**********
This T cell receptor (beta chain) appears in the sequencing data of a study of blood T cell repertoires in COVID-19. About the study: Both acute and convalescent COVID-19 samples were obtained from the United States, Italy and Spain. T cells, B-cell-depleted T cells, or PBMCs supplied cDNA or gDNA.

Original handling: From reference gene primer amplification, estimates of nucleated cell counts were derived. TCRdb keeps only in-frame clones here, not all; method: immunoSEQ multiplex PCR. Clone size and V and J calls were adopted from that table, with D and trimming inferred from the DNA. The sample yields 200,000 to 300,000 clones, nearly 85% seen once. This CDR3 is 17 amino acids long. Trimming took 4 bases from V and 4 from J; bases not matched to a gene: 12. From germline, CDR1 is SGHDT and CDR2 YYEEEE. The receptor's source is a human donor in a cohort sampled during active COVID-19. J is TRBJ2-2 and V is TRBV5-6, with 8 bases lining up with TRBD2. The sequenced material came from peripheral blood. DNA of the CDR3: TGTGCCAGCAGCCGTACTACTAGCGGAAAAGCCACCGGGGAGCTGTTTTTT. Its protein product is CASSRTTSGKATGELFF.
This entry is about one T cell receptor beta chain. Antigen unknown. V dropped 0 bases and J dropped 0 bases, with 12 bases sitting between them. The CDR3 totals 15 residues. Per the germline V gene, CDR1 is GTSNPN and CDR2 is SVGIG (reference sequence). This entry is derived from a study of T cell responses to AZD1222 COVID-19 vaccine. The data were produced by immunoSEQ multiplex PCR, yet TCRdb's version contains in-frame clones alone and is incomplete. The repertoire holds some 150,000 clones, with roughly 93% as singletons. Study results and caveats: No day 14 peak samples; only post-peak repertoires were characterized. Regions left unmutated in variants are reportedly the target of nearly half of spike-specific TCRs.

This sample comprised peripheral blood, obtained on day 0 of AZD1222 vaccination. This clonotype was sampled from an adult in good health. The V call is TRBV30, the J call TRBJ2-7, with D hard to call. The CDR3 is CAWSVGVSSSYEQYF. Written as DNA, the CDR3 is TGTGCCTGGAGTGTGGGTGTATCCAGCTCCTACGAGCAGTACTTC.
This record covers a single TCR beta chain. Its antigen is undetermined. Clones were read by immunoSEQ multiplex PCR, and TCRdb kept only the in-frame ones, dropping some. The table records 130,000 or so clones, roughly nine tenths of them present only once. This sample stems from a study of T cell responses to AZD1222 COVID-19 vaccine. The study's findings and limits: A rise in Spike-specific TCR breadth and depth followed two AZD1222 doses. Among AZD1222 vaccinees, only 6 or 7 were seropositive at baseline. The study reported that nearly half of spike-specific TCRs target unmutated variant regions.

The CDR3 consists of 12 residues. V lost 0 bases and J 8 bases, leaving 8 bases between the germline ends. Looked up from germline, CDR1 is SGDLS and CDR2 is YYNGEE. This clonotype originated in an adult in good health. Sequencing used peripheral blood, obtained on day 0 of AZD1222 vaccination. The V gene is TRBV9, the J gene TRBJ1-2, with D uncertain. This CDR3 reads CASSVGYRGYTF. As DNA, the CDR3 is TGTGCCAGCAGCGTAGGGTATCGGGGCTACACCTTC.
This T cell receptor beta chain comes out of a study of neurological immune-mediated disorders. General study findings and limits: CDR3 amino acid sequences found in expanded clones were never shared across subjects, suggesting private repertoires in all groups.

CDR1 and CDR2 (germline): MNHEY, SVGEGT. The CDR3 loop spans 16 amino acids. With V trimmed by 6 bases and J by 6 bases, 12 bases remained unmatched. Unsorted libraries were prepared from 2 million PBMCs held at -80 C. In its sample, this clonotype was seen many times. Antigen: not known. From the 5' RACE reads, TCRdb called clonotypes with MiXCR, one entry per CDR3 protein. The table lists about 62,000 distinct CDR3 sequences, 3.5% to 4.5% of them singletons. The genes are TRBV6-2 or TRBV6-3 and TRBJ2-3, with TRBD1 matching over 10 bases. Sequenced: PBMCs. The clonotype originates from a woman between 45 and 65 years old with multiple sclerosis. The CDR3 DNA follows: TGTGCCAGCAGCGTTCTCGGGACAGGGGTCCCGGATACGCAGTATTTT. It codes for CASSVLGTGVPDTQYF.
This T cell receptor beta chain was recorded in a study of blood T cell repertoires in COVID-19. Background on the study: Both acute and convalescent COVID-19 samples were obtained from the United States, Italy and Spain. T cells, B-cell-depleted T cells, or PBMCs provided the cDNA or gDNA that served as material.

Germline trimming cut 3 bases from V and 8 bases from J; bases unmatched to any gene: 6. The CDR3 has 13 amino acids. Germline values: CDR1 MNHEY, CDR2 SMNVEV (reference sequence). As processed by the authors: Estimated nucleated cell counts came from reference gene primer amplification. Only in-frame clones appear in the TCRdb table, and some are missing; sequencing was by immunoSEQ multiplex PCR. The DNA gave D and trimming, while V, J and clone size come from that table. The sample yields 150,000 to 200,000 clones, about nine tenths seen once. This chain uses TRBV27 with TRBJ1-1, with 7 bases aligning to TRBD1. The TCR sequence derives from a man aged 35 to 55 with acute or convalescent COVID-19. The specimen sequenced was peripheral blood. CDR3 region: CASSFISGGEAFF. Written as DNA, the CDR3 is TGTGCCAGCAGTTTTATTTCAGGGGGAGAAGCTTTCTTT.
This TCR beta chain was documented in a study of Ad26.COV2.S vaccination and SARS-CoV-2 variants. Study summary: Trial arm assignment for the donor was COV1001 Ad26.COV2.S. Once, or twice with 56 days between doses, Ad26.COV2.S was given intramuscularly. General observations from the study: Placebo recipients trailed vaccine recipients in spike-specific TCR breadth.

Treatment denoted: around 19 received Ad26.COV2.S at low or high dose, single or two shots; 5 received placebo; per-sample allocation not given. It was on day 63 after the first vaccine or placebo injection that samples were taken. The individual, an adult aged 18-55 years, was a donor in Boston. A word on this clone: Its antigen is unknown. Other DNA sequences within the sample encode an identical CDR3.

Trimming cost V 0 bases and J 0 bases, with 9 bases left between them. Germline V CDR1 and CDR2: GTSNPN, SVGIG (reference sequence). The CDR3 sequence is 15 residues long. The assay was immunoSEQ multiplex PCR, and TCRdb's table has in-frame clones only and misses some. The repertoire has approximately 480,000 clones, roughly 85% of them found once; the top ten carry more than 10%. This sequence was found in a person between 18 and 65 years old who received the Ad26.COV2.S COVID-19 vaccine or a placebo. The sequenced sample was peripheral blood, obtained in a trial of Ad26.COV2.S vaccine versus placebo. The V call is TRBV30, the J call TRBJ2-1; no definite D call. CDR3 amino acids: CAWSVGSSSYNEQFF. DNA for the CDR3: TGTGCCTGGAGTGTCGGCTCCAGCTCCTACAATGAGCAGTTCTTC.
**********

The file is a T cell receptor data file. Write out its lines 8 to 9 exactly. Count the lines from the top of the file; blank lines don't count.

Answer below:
CDR1 and CDR2 (germline): MNHEY, SVGEGT. The CDR3 loop spans 16 amino acids. With V trimmed by 6 bases and J by 6 bases, 12 bases remained unmatched. Unsorted libraries were prepared from 2 million PBMCs held at -80 C. In its sample, this clonotype was seen many times. Antigen: not known. From the 5' RACE reads, TCRdb called clonotypes with MiXCR, one entry per CDR3 protein. The table lists about 62,000 distinct CDR3 sequences, 3.5% to 4.5% of them singletons. The genes are TRBV6-2 or TRBV6-3 and TRBJ2-3, with TRBD1 matching over 10 bases. Sequenced: PBMCs. The clonotype originates from a woman between 45 and 65 years old with multiple sclerosis. The CDR3 DNA follows: TGTGCCAGCAGCGTTCTCGGGACAGGGGTCCCGGATACGCAGTATTTT. It codes for CASSVLGTGVPDTQYF.
This T cell receptor beta chain was recorded in a study of blood T cell repertoires in COVID-19. Background on the study: Both acute and convalescent COVID-19 samples were obtained from the United States, Italy and Spain. T cells, B-cell-depleted T cells, or PBMCs provided the cDNA or gDNA that served as material.